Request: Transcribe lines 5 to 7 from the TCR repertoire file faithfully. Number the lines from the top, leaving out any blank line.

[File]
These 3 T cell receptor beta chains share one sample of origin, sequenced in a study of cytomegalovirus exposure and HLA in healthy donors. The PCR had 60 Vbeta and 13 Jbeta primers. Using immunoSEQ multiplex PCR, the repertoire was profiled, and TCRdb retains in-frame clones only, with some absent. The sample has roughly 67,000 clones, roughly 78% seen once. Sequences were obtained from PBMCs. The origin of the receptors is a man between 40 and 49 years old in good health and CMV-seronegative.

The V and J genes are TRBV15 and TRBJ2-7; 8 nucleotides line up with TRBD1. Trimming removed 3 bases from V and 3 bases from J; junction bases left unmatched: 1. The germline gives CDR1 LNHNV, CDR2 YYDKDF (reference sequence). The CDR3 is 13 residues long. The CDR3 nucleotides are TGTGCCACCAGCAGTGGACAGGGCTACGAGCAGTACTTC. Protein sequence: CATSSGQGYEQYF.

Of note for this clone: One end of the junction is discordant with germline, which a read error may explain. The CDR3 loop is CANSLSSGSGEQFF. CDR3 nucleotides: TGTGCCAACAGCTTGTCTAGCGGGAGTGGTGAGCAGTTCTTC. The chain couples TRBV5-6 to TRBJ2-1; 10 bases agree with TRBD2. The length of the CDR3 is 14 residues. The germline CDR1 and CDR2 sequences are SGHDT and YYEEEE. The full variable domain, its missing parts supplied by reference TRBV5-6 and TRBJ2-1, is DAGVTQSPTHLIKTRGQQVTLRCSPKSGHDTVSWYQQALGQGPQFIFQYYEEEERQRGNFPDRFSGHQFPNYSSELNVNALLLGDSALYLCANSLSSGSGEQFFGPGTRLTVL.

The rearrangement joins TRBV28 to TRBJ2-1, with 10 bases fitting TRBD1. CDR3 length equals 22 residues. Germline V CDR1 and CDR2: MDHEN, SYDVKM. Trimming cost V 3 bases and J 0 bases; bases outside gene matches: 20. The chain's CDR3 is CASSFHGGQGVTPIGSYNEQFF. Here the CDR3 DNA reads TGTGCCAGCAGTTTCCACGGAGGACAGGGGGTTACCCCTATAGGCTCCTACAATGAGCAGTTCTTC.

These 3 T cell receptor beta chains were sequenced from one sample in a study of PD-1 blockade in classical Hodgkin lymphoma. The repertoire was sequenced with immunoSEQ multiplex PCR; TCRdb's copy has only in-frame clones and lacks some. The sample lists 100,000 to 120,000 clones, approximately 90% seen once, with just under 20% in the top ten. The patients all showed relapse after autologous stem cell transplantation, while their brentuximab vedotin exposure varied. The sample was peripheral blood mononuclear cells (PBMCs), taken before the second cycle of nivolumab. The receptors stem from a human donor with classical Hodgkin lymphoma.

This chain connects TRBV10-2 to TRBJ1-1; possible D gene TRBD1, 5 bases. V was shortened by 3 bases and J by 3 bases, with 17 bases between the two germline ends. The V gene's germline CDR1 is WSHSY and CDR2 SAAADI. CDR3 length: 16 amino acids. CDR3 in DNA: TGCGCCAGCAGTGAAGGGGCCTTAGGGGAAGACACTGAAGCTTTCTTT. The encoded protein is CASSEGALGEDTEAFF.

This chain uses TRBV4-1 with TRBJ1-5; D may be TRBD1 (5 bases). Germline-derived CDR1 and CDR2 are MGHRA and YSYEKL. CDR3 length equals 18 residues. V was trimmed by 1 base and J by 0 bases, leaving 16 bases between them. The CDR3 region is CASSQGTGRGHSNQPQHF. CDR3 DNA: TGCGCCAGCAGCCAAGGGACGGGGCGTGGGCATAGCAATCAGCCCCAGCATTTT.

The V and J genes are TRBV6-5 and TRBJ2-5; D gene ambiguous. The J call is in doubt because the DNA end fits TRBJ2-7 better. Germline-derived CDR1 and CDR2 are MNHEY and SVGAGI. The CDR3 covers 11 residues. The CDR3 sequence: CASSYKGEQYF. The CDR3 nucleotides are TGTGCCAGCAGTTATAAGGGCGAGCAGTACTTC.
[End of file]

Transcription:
These 3 T cell receptor beta chains were sequenced from one sample in a study of PD-1 blockade in classical Hodgkin lymphoma. The repertoire was sequenced with immunoSEQ multiplex PCR; TCRdb's copy has only in-frame clones and lacks some. The sample lists 100,000 to 120,000 clones, approximately 90% seen once, with just under 20% in the top ten. The patients all showed relapse after autologous stem cell transplantation, while their brentuximab vedotin exposure varied. The sample was peripheral blood mononuclear cells (PBMCs), taken before the second cycle of nivolumab. The receptors stem from a human donor with classical Hodgkin lymphoma.

This chain connects TRBV10-2 to TRBJ1-1; possible D gene TRBD1, 5 bases. V was shortened by 3 bases and J by 3 bases, with 17 bases between the two germline ends. The V gene's germline CDR1 is WSHSY and CDR2 SAAADI. CDR3 length: 16 amino acids. CDR3 in DNA: TGCGCCAGCAGTGAAGGGGCCTTAGGGGAAGACACTGAAGCTTTCTTT. The encoded protein is CASSEGALGEDTEAFF.

This chain uses TRBV4-1 with TRBJ1-5; D may be TRBD1 (5 bases). Germline-derived CDR1 and CDR2 are MGHRA and YSYEKL. CDR3 length equals 18 residues. V was trimmed by 1 base and J by 0 bases, leaving 16 bases between them. The CDR3 region is CASSQGTGRGHSNQPQHF. CDR3 DNA: TGCGCCAGCAGCCAAGGGACGGGGCGTGGGCATAGCAATCAGCCCCAGCATTTT.